Veterans of the arcade will recall that a vast number of those “classic” games had little to no story line at all. Take, for example, Arkanoid, one of my all time favorites. There isn’t a story. Sure, you can go online and read this bizarre mythology about how you’re fighting a space God and this is some kind of advanced weaponry, but who the hell knew that when they were busy bouncing around balls against blocks? The developer and probably no one else. So, even though sweeping and epic story lines are nice, they are, by no means, required if you’ve got the gameplay and the addictive quality that makes players stay invested.
Space Dave is the spiritual successor to Woah Dave, which is a game that I think I spent only a handful of minutes playing on my PC some moons ago. You don’t need to know the plot of Woah Dave to enjoy Space Dave, because, well, Space Dave is totally different. There are aliens coming. Dave needs to fight them off. They come from the sky, you’re on the ground…do the math.
Space Dave is a straight up vertical shooter that also has the unique situation of being only semi-fixed. By that I mean, yes, Dave is on the ground, but he can move back and forth, so you at least have a Space Invaders advantage. But it also goes beyond that. Dave has this weird little jumping ability that’s part hop and part fly, mostly because it’s rocket assisted. What you end up with is the ability to coast and kind of float along the ground as long as you keep the jump button held down, but that’s not a guaranteed promise of staying aloft. You will crash back down eventually, and you need to be careful, because the game has a lot more variety and twists to it that you may first expect.
Take, for example, the layout of the game: you get stuck with a block of enemies who move left to right and then descend a little before moving again. It’s pretty standard. You have a gun with infinite ammo, and you blast them out of the sky. If that was the whole story, then this review would be 200 words and I would have already moved on to why Snake, Rattle and Roll is Rare’s best game ever. Instead, by the second wave, you understand things are a bit different. The enemies break off of formation and start their own individual patterns of movement. Some change form and others change their abilities entirely. After I shot down a couple rogue enemies, instead of exploding their corpses hit the ground and started flashing. Too late, I realized they were time bombs and they took part of my body with them. I would later find out you can pick up the corpses and toss them off the screen, and, in one spectacular case, at enemies who fly a bit too close to you with good timing. Superb!
And Dave himself is no slouch either. Space Dave picks up coins because, well, that’s what you do, but you also find powerups that crop up every so often, with some being temporary and others a bit more permanent for your play. Your primary blaster will, eventually, become more powerful, with split streams and a seemingly heavier hit to it. You’ll pick up drones that can help you out for a bit, and you can even use the power of space to possess aliens and get them to fight for you for a brief period of time. This possession mechanic was infinitely more powerful and more helpful than anything else, because it also had the benefit of taking an enemy off the screen and making him work for me. Dave can only take one hit before dying, and only can die three times before game over occurs, so getting the build to that super powerful situation is tough, but not impossible.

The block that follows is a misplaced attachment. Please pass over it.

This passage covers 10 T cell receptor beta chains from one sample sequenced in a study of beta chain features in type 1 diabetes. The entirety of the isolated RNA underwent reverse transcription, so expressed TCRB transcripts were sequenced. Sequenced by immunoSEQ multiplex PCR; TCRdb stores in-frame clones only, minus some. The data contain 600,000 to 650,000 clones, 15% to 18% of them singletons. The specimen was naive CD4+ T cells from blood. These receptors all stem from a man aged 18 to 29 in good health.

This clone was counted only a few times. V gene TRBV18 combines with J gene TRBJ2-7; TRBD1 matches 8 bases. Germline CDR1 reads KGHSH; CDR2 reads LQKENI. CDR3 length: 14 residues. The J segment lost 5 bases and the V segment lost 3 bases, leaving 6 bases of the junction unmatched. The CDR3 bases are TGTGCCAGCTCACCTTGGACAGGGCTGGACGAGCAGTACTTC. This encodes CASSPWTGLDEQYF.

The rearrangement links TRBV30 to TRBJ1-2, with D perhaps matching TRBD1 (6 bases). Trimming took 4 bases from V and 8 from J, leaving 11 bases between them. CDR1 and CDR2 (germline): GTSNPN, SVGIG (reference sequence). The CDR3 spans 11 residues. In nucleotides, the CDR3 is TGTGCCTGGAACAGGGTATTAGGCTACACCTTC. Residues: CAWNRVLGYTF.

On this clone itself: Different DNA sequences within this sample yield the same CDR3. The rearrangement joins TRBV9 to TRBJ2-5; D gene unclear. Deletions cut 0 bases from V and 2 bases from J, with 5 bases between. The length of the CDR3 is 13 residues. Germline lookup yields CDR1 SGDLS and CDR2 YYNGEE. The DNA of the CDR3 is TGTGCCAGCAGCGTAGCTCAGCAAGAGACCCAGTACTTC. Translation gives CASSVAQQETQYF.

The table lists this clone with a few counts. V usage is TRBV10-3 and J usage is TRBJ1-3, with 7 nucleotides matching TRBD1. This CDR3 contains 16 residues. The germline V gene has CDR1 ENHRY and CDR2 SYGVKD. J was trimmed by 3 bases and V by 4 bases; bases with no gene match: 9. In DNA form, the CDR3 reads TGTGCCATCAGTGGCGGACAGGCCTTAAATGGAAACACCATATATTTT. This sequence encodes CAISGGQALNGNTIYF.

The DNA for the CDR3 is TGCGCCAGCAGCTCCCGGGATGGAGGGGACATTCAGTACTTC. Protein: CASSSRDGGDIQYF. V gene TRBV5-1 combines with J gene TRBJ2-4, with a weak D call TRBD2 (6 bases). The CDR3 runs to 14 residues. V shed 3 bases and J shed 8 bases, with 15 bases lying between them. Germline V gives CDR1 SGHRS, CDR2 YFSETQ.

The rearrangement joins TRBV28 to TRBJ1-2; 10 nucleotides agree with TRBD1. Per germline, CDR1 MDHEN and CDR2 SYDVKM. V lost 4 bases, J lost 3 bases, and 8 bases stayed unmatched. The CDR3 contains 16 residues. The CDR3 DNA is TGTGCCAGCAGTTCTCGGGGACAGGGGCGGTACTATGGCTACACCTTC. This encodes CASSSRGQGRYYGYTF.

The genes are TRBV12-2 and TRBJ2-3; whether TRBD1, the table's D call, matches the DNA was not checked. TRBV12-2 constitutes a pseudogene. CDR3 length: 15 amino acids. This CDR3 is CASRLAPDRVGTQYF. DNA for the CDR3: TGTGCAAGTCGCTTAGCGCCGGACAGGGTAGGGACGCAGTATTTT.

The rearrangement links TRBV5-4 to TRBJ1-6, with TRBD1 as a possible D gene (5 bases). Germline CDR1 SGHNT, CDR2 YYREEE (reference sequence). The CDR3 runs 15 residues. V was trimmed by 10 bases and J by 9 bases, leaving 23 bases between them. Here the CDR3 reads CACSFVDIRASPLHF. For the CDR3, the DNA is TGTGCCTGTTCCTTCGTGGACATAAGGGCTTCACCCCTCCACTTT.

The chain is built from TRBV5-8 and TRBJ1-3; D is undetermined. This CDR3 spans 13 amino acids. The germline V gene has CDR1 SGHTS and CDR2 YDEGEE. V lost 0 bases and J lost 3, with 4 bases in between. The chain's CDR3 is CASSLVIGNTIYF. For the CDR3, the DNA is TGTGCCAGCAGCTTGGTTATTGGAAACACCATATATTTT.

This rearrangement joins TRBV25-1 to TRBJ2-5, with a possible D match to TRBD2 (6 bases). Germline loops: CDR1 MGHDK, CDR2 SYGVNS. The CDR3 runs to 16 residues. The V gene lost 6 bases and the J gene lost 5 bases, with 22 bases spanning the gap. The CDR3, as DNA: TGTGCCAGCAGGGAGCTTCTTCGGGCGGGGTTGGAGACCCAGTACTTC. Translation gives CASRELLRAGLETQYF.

And the game is hard, I should have mentioned that up top. Even though the graphics are more souped up to look retro chique, the truth remains that MiniVisions wanted this to emulate the games of yesteryear on more than one level. There is a relentless stream of bullets, plenty of falling and moving enemies, and even gigantic bosses that surprisingly work in this fixed sort of arena, but are by no means easy to deal with. You’ll get shot a lot, the floor will turn to lava, and, even if you put out the lava, it usually becomes water that you can drown in if it’s too deep. All of these things happened on normal mode, in pretty high frequency. There are two difficulty levels higher that you can choose if you hate yourself, and they absolutely punish you.
The only missed opportunity I really saw in Space Dave was a lack of variety in how the characters came across. Space Dave has a small stable of different avatars to use, including some familiar faces (Commander Video is everywhere nowadays). But it’s entirely aesthetic: no one has different powers or abilities. Though I admire this and think it makes the game fair, I would have liked to see, similar to Super Meat Boy, a bit of difference in what everyone had to bring to the table. Then again, by keeping it level, people can pick their favorites based entirely on looks and not how well they can rock with one character over another.
Space Dave is, at its heart, and honest and simple shooter that has plenty of surprises mixed in to keep it interesting. Though not necessarily the type of game that I’d come back to time and again, it’s certainly good enough to maintain a staying power for fans of the genre and even catch a few of us off guard. If you’re looking for a new, bizarre adventure to bring back your arcade dreams, Space Dave is a great place to start.
REVIEW CODE: A complimentary Nintendo Switch code was provided to Bonus Stage for this review. Please send all review code enquiries to firstname.lastname@example.org.
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